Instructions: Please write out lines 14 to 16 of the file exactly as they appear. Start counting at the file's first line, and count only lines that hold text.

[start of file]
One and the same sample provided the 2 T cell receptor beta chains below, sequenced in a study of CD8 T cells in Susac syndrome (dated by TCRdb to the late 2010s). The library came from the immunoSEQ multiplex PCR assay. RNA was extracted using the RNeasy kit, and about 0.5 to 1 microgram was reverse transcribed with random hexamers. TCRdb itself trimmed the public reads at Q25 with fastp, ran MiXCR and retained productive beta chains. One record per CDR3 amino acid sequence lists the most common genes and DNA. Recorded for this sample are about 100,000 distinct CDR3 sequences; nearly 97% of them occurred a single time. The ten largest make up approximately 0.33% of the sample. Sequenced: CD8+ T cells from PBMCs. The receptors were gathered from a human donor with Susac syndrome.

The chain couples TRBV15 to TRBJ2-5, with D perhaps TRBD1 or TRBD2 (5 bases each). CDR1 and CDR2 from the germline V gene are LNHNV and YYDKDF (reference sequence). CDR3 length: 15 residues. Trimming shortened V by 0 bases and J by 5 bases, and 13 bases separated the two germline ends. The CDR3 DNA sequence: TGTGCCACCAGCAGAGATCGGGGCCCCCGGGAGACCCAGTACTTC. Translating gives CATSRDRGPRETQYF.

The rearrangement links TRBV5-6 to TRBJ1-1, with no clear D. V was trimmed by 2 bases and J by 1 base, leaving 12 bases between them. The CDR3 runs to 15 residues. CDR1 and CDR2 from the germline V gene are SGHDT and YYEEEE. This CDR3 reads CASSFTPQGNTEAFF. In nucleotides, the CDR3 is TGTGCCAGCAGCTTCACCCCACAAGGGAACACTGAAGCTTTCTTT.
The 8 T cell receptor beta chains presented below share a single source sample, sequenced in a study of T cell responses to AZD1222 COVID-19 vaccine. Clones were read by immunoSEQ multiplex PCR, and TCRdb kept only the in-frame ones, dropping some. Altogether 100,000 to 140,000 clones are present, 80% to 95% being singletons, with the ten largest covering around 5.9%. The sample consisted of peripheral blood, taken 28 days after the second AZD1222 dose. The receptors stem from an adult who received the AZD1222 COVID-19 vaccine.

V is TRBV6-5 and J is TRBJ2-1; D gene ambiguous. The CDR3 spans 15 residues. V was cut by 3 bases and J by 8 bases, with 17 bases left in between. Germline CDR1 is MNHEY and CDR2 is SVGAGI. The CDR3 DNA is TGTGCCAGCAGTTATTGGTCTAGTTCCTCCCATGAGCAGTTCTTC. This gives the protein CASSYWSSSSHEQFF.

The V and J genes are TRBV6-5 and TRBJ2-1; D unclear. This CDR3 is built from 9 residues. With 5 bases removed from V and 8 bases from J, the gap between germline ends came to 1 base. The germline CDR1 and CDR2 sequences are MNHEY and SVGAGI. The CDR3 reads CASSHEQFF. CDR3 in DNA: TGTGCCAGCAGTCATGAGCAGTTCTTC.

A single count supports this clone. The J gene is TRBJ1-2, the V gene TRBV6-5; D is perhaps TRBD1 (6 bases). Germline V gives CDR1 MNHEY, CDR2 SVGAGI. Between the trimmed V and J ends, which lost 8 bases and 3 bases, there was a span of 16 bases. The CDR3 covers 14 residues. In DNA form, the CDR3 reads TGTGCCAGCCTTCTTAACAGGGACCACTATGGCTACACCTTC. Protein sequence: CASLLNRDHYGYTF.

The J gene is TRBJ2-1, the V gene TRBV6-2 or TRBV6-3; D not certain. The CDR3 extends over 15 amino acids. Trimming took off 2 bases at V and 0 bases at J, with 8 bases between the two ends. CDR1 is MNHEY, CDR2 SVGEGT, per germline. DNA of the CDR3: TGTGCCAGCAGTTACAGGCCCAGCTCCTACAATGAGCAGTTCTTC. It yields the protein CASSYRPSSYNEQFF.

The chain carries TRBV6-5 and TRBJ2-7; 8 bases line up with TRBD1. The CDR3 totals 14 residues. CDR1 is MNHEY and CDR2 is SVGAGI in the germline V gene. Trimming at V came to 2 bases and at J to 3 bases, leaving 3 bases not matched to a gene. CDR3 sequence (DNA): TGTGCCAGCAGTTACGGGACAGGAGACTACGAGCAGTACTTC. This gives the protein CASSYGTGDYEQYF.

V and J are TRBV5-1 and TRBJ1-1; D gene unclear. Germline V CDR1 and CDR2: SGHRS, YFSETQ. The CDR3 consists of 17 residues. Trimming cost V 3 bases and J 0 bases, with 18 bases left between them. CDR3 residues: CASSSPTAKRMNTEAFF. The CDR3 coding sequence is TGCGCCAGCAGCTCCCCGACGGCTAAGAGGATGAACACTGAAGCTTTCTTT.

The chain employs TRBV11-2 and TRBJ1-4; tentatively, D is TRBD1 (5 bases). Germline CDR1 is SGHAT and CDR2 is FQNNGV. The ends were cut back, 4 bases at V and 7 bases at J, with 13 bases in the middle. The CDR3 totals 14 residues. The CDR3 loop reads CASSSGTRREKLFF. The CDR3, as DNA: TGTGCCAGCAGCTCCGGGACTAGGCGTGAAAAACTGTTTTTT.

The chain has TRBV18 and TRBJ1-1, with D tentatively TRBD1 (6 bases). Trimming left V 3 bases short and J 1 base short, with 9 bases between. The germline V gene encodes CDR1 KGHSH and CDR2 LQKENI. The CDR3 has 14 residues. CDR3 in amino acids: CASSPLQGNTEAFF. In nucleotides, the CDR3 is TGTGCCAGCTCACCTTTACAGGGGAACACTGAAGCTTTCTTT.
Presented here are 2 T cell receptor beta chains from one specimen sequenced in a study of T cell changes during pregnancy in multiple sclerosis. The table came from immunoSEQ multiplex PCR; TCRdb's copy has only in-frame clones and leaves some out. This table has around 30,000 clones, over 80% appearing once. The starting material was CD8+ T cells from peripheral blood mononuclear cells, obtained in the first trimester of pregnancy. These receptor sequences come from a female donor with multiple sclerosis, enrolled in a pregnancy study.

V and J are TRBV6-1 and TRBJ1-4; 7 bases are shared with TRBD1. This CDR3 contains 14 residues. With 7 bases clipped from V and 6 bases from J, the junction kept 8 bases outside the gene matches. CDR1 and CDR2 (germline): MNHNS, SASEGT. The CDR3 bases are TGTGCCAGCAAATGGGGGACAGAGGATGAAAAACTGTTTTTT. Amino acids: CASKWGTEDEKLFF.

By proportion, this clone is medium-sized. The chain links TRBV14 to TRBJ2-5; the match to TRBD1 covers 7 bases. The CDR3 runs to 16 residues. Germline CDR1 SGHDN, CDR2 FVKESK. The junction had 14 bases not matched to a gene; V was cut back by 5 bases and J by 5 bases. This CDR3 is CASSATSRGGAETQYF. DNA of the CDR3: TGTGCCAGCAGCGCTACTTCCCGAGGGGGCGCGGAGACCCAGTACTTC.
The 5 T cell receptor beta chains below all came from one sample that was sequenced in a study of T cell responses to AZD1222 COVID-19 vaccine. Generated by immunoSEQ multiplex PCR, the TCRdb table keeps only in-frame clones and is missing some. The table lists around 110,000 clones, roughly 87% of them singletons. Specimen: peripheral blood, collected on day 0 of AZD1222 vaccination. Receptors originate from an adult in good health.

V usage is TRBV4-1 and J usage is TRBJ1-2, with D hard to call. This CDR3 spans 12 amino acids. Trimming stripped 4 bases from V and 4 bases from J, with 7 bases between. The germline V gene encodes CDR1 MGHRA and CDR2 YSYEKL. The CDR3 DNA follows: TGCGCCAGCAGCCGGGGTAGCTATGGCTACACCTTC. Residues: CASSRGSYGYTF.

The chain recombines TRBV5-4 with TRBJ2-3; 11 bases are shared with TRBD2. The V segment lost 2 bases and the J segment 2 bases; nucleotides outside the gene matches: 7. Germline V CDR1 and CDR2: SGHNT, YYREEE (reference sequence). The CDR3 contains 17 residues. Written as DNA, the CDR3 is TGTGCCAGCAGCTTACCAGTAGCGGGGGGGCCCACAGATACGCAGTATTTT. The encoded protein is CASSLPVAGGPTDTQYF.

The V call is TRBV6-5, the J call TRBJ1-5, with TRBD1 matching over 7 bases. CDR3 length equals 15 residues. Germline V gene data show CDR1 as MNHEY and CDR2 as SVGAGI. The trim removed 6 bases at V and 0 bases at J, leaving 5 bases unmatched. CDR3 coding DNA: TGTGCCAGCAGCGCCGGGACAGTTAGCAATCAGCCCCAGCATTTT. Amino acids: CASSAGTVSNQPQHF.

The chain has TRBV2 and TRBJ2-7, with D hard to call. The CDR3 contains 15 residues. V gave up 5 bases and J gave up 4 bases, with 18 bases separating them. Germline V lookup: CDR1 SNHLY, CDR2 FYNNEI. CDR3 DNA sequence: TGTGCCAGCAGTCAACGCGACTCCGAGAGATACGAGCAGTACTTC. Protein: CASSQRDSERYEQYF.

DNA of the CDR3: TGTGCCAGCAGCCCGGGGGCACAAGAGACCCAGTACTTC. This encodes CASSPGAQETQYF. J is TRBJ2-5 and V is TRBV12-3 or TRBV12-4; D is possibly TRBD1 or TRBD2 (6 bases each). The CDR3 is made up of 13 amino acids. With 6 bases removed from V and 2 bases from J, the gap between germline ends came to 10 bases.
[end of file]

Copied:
V and J are TRBV6-1 and TRBJ1-4; 7 bases are shared with TRBD1. This CDR3 contains 14 residues. With 7 bases clipped from V and 6 bases from J, the junction kept 8 bases outside the gene matches. CDR1 and CDR2 (germline): MNHNS, SASEGT. The CDR3 bases are TGTGCCAGCAAATGGGGGACAGAGGATGAAAAACTGTTTTTT. Amino acids: CASKWGTEDEKLFF.

By proportion, this clone is medium-sized. The chain links TRBV14 to TRBJ2-5; the match to TRBD1 covers 7 bases. The CDR3 runs to 16 residues. Germline CDR1 SGHDN, CDR2 FVKESK. The junction had 14 bases not matched to a gene; V was cut back by 5 bases and J by 5 bases. This CDR3 is CASSATSRGGAETQYF. DNA of the CDR3: TGTGCCAGCAGCGCTACTTCCCGAGGGGGCGCGGAGACCCAGTACTTC.
The 5 T cell receptor beta chains below all came from one sample that was sequenced in a study of T cell responses to AZD1222 COVID-19 vaccine. Generated by immunoSEQ multiplex PCR, the TCRdb table keeps only in-frame clones and is missing some. The table lists around 110,000 clones, roughly 87% of them singletons. Specimen: peripheral blood, collected on day 0 of AZD1222 vaccination. Receptors originate from an adult in good health.